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Teamwork at Keesler AFB saved newborn as Hurricane Zeta approached

Image of a couple, wearing masks, holding a baby Navy Construction Mechanic Jaylen Idol and his wife Destiny hold baby Colter, who was born as Hurricane Zeta approached Keesler Medical Center at Keesler Air Force Base, Mississippi. (Air Force photo by Staff Sgt. Holly Cook)

As Hurricane Zeta drew nearer to Biloxi, Mississippi at the end of October, a team of military and civilian physicians, nurses, technicians, and emergency medical services responded to a difficult labor and delivery at Keesler Medical Center aboard Keesler Air Force Base.

After Destiny Idol, wife of Navy Construction Mechanic Jaylen Idol, had spent 26 hours of labor with Colter Idol, her first child, it became apparent that an emergency cesarian section would be necessary.

“Once I started trying to push to give birth to the baby Wednesday night, the doctors realized that with the way Colter was positioned, I wouldn’t be able to give birth to him naturally,” Destiny Idol told the 81st Training Wing Public Affairs staff.

A Code Blue was called when Colter was born without a heartbeat. Medical personnel from two shifts and multiple departments responded to the code. Air Force Capt. (Dr.) Michael Turner, the attending pediatrician, performed life-saving maneuvers and resuscitated the baby in just 11 minutes.

“He started swallowing fluid and then his heart stopped,” Destiny Idol said. “I knew he was in the right hands though, and I knew the doctors would get him the care he needed.”

Emergency department (ED) nurse Charla Nelson initiated the process to have the baby transported to nearby Gulfport Memorial Hospital’s Neonatal Intensive Care Unit.

Nelson said that the greatest challenge she faced in the ED was establishing transportation, “because of the risk to everybody’s safety involved outside the hospital.”

She said she knew the people trying to keep the base’s White Avenue gate open for the private ambulance needed to be kept safe because the winds were reaching dangerous speeds.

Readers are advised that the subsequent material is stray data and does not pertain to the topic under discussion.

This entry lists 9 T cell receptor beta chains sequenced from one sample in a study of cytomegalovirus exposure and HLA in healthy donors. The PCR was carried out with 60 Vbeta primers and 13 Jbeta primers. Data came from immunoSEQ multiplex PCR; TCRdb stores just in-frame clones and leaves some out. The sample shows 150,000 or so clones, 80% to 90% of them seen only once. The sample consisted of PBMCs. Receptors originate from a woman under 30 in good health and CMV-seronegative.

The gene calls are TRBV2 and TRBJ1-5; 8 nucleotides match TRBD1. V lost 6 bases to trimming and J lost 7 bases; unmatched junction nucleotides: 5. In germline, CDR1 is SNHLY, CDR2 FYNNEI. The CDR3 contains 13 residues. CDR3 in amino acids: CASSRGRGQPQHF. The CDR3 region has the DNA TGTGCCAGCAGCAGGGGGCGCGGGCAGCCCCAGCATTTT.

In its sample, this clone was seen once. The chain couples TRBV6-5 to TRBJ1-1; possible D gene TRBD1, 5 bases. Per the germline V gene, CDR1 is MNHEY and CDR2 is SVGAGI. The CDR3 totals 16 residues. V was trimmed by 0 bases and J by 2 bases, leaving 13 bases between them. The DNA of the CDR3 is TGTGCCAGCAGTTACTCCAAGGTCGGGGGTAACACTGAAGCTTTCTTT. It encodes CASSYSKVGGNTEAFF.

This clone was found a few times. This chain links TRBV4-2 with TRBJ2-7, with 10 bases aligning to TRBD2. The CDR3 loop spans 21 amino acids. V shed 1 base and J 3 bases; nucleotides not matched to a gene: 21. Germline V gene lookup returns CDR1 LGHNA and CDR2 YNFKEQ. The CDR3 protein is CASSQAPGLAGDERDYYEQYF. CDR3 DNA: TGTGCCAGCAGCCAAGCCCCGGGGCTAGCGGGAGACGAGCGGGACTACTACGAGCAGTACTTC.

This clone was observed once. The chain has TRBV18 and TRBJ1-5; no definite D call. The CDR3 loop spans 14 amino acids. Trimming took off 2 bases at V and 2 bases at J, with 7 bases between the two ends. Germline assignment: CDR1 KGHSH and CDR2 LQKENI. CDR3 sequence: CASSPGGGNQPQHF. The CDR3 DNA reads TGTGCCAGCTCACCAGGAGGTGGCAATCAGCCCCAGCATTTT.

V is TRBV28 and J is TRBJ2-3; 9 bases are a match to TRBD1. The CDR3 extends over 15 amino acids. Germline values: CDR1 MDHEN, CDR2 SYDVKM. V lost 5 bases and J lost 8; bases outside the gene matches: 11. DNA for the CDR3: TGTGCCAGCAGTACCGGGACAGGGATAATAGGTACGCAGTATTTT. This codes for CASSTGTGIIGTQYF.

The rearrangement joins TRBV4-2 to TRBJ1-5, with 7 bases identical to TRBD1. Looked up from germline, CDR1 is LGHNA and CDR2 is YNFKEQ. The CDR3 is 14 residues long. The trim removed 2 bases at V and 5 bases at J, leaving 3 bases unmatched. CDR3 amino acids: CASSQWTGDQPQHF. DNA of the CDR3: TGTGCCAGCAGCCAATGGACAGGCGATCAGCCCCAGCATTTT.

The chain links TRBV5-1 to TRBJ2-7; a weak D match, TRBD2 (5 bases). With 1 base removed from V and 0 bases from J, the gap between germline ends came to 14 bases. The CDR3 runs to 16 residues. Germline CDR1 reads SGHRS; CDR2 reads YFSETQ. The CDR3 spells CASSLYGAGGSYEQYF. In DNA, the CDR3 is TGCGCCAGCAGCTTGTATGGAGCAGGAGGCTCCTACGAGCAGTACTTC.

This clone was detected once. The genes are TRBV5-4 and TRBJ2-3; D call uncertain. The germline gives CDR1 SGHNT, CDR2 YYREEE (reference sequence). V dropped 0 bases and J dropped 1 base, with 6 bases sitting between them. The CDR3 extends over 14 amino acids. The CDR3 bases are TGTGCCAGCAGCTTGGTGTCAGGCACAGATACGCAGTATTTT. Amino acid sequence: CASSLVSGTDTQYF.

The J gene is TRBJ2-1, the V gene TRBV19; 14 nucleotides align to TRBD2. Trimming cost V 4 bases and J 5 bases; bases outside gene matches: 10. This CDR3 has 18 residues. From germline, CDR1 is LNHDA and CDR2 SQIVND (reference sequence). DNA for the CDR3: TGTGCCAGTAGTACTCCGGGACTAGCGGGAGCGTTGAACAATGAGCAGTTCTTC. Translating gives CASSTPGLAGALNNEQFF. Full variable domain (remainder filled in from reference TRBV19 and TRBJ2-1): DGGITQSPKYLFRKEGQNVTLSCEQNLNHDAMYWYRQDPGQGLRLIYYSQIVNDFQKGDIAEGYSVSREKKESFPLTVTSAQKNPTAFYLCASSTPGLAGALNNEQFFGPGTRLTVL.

“I think we did a pretty great job,” Nelson said. She contacted “all the ancillary departments … the NICU nurses, and fire department, and the neonatologist, EMS supervisors … we had great communication – great support – everyone understood the severity of the situation.”

Civilian members of Gulfport’s NICU staff rode with the emergency response team to reach Keesler in the increasingly hazardous weather, arriving two hours after his birth. Road conditions at the time were deemed safe enough for the return trip to the NICU, which under normal conditions could take as little as half an hour.

However, conditions soon deteriorated and made roads impassable. The transport team was forced to shelter at the Biloxi Fire Department for almost another two hours before conditions cleared enough and the team was able to safely complete its journey. Personnel were on standby at the gates to ensure they remained open for the transport team.

Air Force Lt. Col. (Dr.) Brian Neese, deputy director of the 81st Medical Group, explained that the hospital had already activated its emergency protocols for inclement weather by having its ‘rideout crew’ in place at the medical center. Anyone who was scheduled to work the next shift was already at the medical center by 3 o’clock that afternoon to reduce the likelihood of personnel being unable to report because of hazardous road conditions.

“What made the situation a success was in large part to making sure training is up to date,” Turner said. “In a code situation, panic never solves anything … [In this situation], nobody got to a state of panic, they relied on their training and kept going … that really made the difference. We do the training not just because of a ‘what if,’ but because it will happen. That was really reinforced in this situation.”

Having a well-trained team wasn’t the only thing that helped save Colter Idol. Nelson, who has worked in the region’s medical industry for over two decades, relied on her experience and relationships to bypass typical protocols to arrange emergency transport.

“I knew time was of the essence,” Nelson said. Normally, arranging transport involves many steps that take time, including the use of a transfer coordinator.

Neese said that this type of experience and contact information can be shared with colleagues and counterparts to be used in the next emergency.

“[This was a] true testament to team power,” Turner said. “Even though there was a literal hurricane blowing outside – everyone was working together to get baby safely transferred.”

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